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Lions Roar : January 2013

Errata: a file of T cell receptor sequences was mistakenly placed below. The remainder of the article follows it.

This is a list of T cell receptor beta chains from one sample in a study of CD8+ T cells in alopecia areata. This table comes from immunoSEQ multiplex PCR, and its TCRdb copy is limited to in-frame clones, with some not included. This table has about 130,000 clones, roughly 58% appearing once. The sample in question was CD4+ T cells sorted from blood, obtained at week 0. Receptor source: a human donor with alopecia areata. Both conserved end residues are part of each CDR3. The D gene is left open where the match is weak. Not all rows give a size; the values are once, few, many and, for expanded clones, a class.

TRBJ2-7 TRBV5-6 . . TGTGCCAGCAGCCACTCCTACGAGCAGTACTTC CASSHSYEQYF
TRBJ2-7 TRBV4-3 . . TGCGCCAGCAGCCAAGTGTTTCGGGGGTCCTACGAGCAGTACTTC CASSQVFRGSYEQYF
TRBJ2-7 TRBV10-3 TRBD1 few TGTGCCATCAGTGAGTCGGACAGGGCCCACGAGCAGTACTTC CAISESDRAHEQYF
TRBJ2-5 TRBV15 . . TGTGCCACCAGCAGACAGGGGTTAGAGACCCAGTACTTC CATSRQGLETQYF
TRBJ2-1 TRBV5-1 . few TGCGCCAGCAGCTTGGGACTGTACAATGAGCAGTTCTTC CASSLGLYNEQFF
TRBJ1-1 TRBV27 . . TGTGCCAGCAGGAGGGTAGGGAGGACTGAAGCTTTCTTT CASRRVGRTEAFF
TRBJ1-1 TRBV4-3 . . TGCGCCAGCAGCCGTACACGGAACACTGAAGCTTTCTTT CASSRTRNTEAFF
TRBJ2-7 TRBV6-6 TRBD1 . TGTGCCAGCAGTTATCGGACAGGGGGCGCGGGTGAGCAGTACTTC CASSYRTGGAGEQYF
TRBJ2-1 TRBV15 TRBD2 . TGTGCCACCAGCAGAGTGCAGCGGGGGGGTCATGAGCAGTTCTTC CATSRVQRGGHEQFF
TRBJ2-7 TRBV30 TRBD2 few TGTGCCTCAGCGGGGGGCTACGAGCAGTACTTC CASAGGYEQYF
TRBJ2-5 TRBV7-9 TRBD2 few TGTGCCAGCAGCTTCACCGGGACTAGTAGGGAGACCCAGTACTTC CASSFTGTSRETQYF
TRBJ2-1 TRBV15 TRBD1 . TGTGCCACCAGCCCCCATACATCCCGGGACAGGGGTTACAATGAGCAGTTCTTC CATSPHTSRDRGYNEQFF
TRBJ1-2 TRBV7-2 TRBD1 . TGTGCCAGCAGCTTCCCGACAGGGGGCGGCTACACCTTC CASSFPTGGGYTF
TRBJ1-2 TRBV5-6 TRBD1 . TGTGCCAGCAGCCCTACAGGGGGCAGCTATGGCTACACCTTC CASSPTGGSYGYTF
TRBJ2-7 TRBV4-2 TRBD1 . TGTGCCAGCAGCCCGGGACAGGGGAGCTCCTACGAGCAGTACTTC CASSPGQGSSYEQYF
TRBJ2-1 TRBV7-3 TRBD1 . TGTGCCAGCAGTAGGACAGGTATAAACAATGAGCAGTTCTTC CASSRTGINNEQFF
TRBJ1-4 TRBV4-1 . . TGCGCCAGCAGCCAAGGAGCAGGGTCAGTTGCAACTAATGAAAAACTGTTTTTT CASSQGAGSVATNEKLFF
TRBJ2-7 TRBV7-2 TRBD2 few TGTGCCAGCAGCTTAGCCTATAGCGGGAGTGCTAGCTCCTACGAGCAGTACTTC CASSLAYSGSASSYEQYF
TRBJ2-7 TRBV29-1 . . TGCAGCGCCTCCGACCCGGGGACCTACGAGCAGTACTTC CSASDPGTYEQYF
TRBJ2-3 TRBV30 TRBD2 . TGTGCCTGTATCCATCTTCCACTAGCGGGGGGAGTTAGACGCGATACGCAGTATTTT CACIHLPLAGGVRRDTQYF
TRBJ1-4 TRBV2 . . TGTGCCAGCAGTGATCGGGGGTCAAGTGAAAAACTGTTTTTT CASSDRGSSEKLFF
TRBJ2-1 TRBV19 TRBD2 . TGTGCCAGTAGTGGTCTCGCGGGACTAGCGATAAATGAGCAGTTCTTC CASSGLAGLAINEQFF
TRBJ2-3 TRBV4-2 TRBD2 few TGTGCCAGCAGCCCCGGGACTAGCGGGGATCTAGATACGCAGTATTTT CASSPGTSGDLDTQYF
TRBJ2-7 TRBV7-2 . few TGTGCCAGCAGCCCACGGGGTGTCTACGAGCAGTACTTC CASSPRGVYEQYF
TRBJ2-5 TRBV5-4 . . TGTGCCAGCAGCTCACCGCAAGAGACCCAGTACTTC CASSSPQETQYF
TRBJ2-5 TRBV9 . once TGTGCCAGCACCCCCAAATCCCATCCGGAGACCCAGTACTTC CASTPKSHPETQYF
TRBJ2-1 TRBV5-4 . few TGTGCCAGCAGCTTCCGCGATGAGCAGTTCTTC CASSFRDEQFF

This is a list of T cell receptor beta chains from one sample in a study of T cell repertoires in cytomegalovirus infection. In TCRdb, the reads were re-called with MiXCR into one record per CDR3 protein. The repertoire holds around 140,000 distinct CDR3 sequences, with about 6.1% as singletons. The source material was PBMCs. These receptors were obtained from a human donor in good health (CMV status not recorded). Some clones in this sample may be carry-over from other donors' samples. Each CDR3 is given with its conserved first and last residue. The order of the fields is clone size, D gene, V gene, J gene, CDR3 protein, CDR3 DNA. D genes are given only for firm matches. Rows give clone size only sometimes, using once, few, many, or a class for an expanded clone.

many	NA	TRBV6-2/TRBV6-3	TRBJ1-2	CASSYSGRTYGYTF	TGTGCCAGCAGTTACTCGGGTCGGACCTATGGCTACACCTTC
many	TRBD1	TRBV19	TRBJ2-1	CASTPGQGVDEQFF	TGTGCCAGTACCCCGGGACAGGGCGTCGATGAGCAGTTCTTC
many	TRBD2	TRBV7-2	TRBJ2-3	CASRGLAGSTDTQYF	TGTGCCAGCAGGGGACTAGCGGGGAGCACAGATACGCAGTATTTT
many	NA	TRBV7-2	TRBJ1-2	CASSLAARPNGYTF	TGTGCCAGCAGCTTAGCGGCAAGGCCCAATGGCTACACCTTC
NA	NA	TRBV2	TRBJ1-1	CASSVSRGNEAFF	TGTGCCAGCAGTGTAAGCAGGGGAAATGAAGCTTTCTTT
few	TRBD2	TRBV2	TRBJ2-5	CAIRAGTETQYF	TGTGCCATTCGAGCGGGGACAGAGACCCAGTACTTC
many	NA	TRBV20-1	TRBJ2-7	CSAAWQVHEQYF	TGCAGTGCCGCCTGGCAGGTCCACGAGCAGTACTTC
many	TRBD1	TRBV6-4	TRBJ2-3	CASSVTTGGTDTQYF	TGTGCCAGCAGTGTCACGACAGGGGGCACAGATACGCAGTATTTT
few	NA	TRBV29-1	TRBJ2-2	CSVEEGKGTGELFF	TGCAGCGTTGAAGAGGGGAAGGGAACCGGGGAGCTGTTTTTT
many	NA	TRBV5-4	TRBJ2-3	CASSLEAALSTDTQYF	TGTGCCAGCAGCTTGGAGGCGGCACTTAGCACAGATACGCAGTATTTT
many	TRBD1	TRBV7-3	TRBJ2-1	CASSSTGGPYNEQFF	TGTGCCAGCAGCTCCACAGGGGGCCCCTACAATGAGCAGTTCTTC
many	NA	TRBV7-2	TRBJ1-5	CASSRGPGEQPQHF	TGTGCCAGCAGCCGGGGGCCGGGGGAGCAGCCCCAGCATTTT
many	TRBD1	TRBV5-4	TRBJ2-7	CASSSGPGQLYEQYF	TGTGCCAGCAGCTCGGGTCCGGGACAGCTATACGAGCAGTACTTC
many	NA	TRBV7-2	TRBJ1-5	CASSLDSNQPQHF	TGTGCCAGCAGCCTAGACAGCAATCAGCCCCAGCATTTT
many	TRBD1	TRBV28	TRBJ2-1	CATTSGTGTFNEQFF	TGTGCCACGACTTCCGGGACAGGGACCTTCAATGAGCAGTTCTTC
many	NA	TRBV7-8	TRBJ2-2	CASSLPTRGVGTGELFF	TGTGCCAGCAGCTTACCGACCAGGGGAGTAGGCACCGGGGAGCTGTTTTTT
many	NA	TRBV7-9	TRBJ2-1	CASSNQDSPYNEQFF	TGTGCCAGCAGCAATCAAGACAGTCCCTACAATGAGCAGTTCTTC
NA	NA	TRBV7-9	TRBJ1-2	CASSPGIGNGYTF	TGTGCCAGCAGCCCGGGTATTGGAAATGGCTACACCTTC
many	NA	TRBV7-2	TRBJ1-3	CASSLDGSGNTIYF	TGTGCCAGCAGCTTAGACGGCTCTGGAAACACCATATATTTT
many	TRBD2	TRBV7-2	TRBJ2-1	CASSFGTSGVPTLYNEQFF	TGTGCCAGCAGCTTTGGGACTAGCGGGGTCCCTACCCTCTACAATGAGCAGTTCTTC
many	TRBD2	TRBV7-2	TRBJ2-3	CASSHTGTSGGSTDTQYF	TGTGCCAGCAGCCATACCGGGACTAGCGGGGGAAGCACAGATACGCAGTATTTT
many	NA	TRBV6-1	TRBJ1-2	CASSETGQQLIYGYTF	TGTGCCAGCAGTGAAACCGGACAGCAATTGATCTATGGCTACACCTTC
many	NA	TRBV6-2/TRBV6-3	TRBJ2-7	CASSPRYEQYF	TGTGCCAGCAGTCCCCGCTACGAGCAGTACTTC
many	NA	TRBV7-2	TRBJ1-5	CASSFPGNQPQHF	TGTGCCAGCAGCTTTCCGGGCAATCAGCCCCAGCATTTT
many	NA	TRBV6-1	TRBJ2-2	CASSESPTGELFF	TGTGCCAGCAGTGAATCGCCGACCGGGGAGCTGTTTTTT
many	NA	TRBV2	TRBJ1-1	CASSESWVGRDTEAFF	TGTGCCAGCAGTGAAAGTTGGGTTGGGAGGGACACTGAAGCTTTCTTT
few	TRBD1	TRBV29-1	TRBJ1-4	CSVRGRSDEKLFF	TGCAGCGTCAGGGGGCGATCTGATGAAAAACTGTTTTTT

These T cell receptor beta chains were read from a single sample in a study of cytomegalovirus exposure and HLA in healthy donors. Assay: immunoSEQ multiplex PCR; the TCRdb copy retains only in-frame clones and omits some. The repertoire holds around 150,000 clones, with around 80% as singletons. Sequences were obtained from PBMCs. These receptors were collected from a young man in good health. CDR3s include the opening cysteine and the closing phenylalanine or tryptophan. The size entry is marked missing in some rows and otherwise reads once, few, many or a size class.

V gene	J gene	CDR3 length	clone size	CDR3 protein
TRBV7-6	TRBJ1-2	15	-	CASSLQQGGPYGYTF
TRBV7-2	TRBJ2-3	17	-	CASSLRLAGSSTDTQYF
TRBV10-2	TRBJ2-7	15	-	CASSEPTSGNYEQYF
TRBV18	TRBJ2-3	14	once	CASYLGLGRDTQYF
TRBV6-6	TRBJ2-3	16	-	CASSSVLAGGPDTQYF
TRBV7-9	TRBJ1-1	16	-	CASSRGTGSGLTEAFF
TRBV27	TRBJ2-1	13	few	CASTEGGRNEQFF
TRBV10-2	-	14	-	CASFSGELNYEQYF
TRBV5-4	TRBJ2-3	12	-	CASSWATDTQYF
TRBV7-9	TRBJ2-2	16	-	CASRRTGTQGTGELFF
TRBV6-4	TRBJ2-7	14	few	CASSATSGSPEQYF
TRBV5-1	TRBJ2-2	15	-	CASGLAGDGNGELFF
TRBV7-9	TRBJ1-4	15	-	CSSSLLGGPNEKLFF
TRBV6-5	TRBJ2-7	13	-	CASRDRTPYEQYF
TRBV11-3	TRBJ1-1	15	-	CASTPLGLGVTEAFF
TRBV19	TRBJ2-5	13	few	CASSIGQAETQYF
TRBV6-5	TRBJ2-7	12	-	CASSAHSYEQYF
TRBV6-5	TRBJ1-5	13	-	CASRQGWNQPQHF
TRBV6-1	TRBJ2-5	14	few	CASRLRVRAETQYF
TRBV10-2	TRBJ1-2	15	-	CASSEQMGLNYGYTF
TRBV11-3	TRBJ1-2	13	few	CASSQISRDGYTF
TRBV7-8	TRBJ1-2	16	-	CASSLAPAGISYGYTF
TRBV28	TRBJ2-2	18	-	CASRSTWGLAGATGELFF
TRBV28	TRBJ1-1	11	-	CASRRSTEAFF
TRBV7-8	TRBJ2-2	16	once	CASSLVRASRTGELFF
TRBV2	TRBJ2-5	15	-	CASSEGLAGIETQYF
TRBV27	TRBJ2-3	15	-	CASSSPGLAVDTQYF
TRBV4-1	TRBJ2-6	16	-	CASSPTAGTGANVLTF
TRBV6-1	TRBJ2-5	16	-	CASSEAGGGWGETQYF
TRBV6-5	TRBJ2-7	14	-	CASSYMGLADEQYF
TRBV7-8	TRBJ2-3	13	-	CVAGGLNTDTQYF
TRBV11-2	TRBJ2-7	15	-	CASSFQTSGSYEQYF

With Mindfulness You’re Less Likely to Kill the Person Holding Up the Line Anovel about three brothers, The Angry Buddhist is a steamy mix of murder, matching manga kitten tattoos, and a fierce congressional election. The eldest brother, Randall, is the politician and he’s running against Mary Swain, with her pro-death penalty stance and five-hundred-dollar high- lights. Then there’s little brother Dale, who’s in and out of prison, and Jimmy, for whom the book is named. He’s a cop with anger- management issues, alcoholic tendencies, and post-divorce bit- terness. Yet with the help of meditation and a few cute photos of dogs, he’s slowly turning his life around. The Angry Buddhist is Seth Greenland’s third novel, and a TV series based on it is in development by Showtime. Greenland was also a writer-pro- ducer on the Emmy-nominated HBO series Big Love and one of the original bloggers for The Huffington Post. For twenty years, he has been practicing mindfulness. — ANDREA MILLER Mindfulness and Buddhist practitioners put a lot of emphasis on accepting things as they are. But fiction is a fantasy. It’s not real. So for you, is there any contradiction between your practice and your writing? I want to accept things as they are. But first I need to know what they mean, and in order to understand what they mean, I write about them. I write fiction to make sense of things. What message about Buddhism did you want to leave people with? Samuel Goldwyn, the great old film producer, said that if you want to send a message, call Western Union. So it’s not like I wrote the book to send a message, but one of the takeaways is that there’s great value in practice. There are many satirical elements in this book, but what I don’t satirize is mindfulness and Buddhism. I treat them very respect- fully. And there’s a reason for that. I think they have terrific value. But Jimmy’s teacher, Bodhi Colletti, teaches online and her email address is